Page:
Shares of consumer genetics company 23andMe rose 21% in their trading debut Thursday, after the provider of home DNA test kits went public via a merger with Richard Branson’s special-purpose acquisition corporation, or SPAC, VG Acquisition Corp.
After a soft opening, the stock /zigman2/quotes/222659849/composite ME -2.69% moved higher through the session, propelled by expectations of strong demand for the company’s products amid a shift in consumer expectations for healthcare and greater awareness of health and wellness. The stock is trading on Nasdaq, under the ticker “ME.”
23andMe was founded in 2006 by Anne Wojcicki, Linda Avey and Paul Cusenza and offers individuals the chance to have their genes tested, providing them with information on health risks and ancestry. Consumers can order one of the company’s test kits, comprising a test tube for saliva collection that is then mailed to a laboratory for testing.
Jefferies analysts wrote last month about the rise in healthcare consumerism that has Americans taking increasing control of their health, a trend that was in place before the coronavirus pandemic of the past year but that has accelerated during the crisis.
“Consumers have long demanded the power to choose, which creates marketplaces of goods and services at varying degrees of price, quality, efficacy, and loyalty,” analysts led by Stephanie Wissink wrote in a 30-page report. “Next-gen consumers, led by millennials and Gen-Z, are transposing their discretionary expectations onto historically institutionally rooted social services, including essential health and wellness.”
The cost of genome mapping has fallen dramatically in the last 15 years, said the report, by about 100,000%, according to Jefferies’ estimates. That has given rise to companies like 23andMe and competitors, who are vying to offer consumers at-home DNA tests.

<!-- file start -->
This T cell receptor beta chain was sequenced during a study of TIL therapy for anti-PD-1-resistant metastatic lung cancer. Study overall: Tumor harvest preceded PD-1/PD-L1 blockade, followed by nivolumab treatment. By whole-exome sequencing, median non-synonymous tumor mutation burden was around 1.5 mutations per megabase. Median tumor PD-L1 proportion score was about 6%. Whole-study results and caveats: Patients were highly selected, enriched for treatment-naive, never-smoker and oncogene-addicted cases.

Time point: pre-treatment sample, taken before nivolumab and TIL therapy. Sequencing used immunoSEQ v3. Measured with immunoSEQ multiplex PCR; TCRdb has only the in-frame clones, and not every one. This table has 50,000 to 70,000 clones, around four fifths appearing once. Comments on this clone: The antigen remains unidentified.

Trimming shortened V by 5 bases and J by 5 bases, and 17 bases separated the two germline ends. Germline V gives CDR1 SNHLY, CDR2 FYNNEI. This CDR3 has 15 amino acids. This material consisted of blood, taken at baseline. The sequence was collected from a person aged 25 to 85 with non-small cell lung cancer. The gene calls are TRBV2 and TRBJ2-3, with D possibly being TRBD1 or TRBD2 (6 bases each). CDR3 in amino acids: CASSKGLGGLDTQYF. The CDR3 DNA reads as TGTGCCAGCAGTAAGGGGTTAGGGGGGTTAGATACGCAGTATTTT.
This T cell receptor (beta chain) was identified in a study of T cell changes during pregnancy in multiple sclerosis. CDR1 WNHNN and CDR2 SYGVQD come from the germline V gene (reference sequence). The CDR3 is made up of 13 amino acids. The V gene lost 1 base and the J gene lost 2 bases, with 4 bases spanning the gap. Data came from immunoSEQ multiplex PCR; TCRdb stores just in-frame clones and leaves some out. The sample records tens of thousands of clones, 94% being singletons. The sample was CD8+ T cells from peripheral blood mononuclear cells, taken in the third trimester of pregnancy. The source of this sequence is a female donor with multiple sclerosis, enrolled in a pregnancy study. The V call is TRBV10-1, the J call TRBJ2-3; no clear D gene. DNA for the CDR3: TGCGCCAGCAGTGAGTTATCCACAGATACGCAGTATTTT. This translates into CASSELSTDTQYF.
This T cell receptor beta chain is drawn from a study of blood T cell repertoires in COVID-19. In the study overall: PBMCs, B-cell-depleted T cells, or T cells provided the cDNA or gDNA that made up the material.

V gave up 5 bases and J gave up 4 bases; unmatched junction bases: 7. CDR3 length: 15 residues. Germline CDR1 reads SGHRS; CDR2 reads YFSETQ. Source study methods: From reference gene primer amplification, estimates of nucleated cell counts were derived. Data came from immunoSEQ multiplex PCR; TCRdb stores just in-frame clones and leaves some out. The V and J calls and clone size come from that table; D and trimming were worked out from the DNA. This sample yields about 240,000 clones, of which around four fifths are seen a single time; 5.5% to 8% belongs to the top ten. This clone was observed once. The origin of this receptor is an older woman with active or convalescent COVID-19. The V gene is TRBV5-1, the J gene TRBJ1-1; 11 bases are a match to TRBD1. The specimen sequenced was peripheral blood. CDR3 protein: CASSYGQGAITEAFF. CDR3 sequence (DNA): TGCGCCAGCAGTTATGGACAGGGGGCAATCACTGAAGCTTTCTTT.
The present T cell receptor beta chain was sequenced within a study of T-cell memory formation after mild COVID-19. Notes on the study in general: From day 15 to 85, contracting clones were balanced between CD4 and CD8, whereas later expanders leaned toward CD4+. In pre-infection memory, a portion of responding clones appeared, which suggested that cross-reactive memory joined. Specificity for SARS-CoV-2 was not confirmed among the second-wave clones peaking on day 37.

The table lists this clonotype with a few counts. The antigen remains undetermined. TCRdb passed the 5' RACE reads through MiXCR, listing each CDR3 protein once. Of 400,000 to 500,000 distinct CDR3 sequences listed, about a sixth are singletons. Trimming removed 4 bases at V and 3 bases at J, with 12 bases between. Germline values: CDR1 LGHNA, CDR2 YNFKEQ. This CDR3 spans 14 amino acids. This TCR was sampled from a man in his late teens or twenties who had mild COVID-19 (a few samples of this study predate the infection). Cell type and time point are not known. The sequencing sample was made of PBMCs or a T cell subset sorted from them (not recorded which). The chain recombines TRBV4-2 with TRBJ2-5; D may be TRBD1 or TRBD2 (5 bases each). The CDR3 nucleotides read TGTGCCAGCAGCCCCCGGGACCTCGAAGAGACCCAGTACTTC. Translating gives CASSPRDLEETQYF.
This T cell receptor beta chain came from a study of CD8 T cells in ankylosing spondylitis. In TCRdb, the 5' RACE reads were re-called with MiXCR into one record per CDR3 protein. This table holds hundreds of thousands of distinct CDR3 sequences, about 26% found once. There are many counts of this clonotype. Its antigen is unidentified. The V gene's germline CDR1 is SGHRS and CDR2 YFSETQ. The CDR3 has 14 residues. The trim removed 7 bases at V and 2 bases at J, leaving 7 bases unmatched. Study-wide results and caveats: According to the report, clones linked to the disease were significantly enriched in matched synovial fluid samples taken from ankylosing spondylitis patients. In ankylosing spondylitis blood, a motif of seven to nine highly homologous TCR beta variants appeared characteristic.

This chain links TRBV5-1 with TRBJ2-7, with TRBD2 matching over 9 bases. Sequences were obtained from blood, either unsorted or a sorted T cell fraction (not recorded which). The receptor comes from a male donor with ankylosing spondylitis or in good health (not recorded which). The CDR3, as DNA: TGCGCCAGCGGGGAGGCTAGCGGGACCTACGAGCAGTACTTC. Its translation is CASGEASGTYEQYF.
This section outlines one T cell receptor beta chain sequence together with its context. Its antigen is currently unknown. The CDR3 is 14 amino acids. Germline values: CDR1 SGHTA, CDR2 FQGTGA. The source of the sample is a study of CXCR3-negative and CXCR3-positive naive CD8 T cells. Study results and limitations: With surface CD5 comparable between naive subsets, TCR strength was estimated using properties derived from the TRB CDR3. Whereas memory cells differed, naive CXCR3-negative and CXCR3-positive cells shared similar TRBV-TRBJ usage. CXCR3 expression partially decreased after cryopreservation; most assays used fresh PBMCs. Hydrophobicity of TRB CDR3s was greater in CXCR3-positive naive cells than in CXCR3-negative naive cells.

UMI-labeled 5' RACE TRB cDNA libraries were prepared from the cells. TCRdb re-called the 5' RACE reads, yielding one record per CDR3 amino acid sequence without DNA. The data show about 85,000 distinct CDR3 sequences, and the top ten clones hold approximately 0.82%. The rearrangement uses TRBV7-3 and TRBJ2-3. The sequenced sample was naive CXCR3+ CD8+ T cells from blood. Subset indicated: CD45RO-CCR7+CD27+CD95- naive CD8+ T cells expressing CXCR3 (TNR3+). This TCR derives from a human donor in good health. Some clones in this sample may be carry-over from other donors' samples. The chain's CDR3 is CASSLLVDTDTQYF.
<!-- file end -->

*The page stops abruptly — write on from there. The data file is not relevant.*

“With this level of personalization, consumer expectations around customhealthcare plans are also on the rise,” they wrote.
23andMe raised about $592 million in proceeds as part of the SPAC deal that it will use to expand its health and therapeutics business. Wojcicki will remain as CEO and work with the existing management team.
Read more: The rise of EV SPACs as the next version of the dot-com bubble
“Over 11 million people have joined 23andMe and are part of the community that is using genetics to transform how we diagnose, treat and prevent human disease,” she said in a statement.
Evan Lovell, chief investment officer of Branson’s Virgin Group and chief financial officer of SPAC VG Acquisition, will join the 23andMe board, along with Peter Taylor, president of nonprofit ECMC Foundation, which seeks to help low-income students with education, and a former CFO for the University of California system.
SPACs, or blank-check companies, raise money in an initial public offering and then have two years to acquire a business or businesses. The vehicle became extremely popular in 2020 during the pandemic and set records for dollar amount raised, although activity has slowed somewhat in 2021.
Don’t miss: The SPACsplosion has reached a reckoning
The deal comes at a time when the Renaissance IPO ETF /zigman2/quotes/207665280/composite IPO +1.23% is flat in the year to date, but remains up 61% over the last 12 months. The S&P 500 /zigman2/quotes/210599714/realtime SPX +1.29% has gained 13% in the year to date and is up 36% in the last 12 months.